Wednesday, July 12, 2017


When confronted with apparent dishonesty, we feel betrayed, angry, anxious and disappointed. We are also confused as to whether we should confront it or ignore it, or how to confront it if we need to. If we ignore it, we are at risk of allowing it to continue, and if we confront it we risk the relationship - hence the conundrum or the "Dishonesty Dilemma".

A dilemma by definition does not allow for elimination of risks and dangers, and the best we can do is to mitigate the risks while curtailing potential damage and harm.

Although there is not one answer for all situations, in this column we offer guidelines to apply and a thought process to work through to ensure an effective and constructive response.

Tuesday, June 6, 2017


With our allies today feeling less sure of our support, U.S. foreign policy is faced with a credibility issue among our alliance partners. Other countries may be less inclined to trust our promises, commitments and pledges and therefore less likely to enter into trade agreements, nuclear anti-proliferation deals and defense treaties with us.

I was recently watching a rerun of Firing Line from circa 1970 in which William F. Buckley Jr. was debating (a very young) John Kerry as to whether or not the U.S. should cut their losses and pull out of Vietnam unconditionally.

Buckley argued that if the United States were to proceed along that course of action, it would send a negative message to our SEATO (South East Asian Treaty Organization) partners that we cannot be relied upon and trusted. Kerry argued (not very compellingly in the opinion of this author) that although the negative message issue was a general concern, it did not apply in the case of Vietnam.

In listening to the debate, I found it astonishing that both Buckley and Kerry failed to suggest the obvious solution to this dilemma. Let us consult with our SEATO partners (or at the least inform them), before making the decision. Consultation means that I inform my relationship partners about decisions that may affect them, that I solicit their thoughts and concerns and listen to them.

Tuesday, May 9, 2017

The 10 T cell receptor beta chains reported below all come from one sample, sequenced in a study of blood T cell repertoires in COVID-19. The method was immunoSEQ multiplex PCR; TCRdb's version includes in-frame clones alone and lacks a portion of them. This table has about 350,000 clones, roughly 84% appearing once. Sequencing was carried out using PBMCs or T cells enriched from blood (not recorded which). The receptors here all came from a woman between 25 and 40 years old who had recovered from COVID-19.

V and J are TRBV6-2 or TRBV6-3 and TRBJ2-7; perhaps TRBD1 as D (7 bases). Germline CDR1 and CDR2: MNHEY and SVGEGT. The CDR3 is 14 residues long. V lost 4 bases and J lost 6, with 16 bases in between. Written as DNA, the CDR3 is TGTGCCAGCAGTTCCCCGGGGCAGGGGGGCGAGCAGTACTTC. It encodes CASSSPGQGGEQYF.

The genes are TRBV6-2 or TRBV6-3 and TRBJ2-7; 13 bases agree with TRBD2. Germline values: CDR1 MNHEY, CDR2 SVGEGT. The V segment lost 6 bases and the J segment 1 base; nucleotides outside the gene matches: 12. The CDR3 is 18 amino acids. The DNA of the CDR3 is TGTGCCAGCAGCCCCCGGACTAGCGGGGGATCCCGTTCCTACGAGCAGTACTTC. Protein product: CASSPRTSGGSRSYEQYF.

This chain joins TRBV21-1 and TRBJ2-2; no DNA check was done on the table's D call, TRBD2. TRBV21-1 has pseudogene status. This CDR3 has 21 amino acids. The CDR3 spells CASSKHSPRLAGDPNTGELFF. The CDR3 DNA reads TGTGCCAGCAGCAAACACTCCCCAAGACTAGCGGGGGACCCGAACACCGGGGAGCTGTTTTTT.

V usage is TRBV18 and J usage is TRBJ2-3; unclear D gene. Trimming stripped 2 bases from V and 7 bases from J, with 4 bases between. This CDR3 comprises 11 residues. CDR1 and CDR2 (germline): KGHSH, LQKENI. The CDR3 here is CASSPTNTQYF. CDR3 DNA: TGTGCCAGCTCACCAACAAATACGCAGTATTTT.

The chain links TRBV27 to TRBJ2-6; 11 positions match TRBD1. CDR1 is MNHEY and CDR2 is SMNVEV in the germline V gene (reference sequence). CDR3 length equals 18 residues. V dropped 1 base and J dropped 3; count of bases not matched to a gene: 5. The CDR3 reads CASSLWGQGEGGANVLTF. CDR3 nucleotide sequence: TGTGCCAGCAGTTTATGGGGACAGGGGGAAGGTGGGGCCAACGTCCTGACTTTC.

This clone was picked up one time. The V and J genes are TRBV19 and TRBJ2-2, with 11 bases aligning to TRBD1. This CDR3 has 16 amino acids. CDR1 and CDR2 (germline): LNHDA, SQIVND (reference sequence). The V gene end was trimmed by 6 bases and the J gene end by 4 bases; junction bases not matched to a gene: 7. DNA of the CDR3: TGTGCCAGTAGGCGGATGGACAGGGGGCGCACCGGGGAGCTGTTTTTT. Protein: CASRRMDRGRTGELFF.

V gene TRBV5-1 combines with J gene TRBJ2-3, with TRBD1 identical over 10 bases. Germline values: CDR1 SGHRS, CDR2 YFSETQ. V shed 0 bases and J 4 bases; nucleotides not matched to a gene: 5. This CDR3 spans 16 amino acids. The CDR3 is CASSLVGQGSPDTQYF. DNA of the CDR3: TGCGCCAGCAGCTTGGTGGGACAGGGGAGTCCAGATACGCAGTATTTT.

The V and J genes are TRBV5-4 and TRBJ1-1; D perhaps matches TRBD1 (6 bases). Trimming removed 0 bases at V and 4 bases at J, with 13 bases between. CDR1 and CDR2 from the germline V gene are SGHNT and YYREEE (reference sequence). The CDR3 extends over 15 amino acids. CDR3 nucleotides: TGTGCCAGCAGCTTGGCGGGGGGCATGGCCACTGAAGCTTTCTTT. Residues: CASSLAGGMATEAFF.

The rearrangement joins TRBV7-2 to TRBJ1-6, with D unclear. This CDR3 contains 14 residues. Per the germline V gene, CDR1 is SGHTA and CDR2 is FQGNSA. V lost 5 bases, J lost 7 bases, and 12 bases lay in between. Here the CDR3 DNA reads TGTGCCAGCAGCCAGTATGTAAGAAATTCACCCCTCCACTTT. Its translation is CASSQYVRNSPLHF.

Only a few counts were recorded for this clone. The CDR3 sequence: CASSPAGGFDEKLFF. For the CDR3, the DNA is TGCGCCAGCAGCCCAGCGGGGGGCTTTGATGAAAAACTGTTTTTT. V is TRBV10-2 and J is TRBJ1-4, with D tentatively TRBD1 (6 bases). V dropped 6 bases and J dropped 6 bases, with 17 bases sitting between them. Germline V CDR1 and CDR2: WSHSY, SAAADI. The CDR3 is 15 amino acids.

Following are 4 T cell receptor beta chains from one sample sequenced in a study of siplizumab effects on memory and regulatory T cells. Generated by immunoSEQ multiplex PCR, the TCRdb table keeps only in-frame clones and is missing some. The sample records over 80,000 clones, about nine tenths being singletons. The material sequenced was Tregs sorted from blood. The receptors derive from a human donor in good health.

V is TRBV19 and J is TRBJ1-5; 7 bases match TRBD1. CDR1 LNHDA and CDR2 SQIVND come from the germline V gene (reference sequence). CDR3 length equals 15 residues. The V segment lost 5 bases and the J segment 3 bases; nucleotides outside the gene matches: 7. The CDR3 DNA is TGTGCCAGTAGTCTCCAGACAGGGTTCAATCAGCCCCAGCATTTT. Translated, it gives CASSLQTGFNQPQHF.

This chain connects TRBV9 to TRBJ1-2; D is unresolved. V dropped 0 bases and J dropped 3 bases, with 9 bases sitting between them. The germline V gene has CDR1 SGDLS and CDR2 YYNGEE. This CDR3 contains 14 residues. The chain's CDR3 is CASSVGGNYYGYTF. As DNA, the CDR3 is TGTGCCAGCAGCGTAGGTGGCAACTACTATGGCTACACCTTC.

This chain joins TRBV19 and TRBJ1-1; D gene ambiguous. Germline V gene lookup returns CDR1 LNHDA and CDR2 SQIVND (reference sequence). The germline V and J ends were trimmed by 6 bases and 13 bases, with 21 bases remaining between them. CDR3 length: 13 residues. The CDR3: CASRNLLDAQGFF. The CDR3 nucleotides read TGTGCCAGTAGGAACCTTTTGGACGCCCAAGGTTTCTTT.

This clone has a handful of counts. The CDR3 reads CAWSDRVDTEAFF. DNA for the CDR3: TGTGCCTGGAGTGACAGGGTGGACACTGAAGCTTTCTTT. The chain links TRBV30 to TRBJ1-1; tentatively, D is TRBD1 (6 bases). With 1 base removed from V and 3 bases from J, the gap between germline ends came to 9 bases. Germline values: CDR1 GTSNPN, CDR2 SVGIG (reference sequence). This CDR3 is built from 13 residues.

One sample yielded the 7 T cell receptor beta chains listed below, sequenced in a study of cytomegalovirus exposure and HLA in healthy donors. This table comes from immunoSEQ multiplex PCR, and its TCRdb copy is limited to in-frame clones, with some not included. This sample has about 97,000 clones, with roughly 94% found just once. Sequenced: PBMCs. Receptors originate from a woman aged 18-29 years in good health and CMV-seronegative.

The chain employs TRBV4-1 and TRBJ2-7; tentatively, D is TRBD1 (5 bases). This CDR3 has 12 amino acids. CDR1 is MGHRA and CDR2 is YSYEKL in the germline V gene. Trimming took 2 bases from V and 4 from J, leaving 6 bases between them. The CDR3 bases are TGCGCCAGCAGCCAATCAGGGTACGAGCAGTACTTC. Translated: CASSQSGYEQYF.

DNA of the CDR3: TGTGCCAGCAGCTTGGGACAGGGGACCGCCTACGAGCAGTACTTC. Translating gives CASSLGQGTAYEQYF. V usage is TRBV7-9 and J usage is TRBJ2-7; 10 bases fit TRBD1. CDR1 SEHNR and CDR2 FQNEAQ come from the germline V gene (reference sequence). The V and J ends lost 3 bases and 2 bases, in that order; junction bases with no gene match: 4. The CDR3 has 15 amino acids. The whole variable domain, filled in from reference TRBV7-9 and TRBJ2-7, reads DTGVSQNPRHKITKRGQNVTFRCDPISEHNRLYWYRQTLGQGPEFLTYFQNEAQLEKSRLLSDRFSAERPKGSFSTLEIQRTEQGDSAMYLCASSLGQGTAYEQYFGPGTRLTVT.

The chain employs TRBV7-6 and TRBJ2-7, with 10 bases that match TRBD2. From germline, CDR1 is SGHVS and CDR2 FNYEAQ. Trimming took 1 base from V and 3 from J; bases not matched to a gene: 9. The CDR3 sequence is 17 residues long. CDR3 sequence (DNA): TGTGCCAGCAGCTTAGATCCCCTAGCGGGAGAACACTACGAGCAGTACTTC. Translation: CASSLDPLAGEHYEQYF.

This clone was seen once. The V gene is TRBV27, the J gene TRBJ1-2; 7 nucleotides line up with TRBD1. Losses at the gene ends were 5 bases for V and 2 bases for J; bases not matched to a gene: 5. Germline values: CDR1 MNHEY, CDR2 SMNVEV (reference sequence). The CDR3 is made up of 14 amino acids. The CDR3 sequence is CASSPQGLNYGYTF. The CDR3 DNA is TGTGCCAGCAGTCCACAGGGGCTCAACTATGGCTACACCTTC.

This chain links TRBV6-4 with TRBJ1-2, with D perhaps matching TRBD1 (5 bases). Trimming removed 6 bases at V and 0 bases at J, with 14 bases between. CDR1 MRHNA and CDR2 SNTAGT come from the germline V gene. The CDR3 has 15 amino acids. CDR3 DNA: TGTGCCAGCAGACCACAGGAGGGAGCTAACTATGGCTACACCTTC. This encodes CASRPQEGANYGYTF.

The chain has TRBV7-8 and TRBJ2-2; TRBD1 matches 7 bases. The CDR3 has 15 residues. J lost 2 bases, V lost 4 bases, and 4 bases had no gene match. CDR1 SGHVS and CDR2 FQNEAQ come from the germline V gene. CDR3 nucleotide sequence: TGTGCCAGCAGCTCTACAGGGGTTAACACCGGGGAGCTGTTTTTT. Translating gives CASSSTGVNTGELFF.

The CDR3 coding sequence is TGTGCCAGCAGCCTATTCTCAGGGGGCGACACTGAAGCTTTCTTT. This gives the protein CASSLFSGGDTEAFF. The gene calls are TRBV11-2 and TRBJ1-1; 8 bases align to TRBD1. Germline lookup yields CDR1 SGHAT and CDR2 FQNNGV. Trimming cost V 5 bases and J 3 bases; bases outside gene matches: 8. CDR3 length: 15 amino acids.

It is possible that after a good-faith attempt to engage another party in negotiation and problem solving, no progress is made. They may be insistent and demanding or unreasonable and uncompromising. They may just be unwilling to work jointly towards a solution or trying selfishly to impose their demands. In this situation, many of us avoid saying "no" even though we should. We become anxious about how the other may take it, and the defensiveness and anger that it may arouse. We may deal with this by avoiding the issue altogether and leaving the other party confused about where we stand. Or, even worse, we may say "yes" when what we really mean is "no".

Never concede to anything which is unacceptable just because of a fear of being assertive and saying "no". John F. Kennedy's famous statement: "Don't fear to negotiate but don't negotiate out of fear" is a good rule to remember in this situation.

Knowing how to say "no" constructively and positively is a skill that we all need in order to manage our relationships with authenticity and effectiveness. In this column, we provide a three-step formula for saying no while taking the negativity out of the "no!" and without even uttering the word.

Wednesday, April 12, 2017


A strategic question that is often asked when it comes to negotiation is: should you make the first offer or wait for the other party to put their offer on the table first?

I have heard different opinions from various negotiation theorists. There are those who suggest that it is better to wait for the other party to put forward their offer first. This, they argue, will give you a sense of where the lower end of their zone of possible agreement may lie and from which you can then work upwards if you are selling, (and the reverse if you are buying).

These theorists also suggest that the "appropriate" response to their offer should be an obvious and highly exaggerated flinch, thereby clearly indicating how "crazy" they are for even considering such an "unreasonable" offer. The hope is that the all-powerful flinch will immediately shift them away from their initial position and closer to where you want to them to be.

Tuesday, March 14, 2017


On occasion, as part of a client engagement, we might do an "audit" where we will observe our clients as they conduct a live negotiation. During these sessions, we are always struck by the same thing. This "thing" grates on our ears like a beautiful piece of opera sung atrociously off key. It assaults our senses mercilessly. It turns an elegant waltz into a grotesque and awkward stomp. What is this "thing" you ask? It is excessive, relentless, redundant, purposeless and aimless talking.

Often, negotiators perceive the negotiation process as being to persistently assert their demands, declare their positions and impose their proposals without any consideration of the other side's concerns or needs. They think that the more insistent they become the better negotiators they are. They believe that the only way to "win" is to continuously and repetitively state their positions without allowing their opponent to get a word in edge-wise. Oddly, they don't seem to realize that they are engaged in a terribly inefficient and unproductive process at best and a downright destructive one at worst.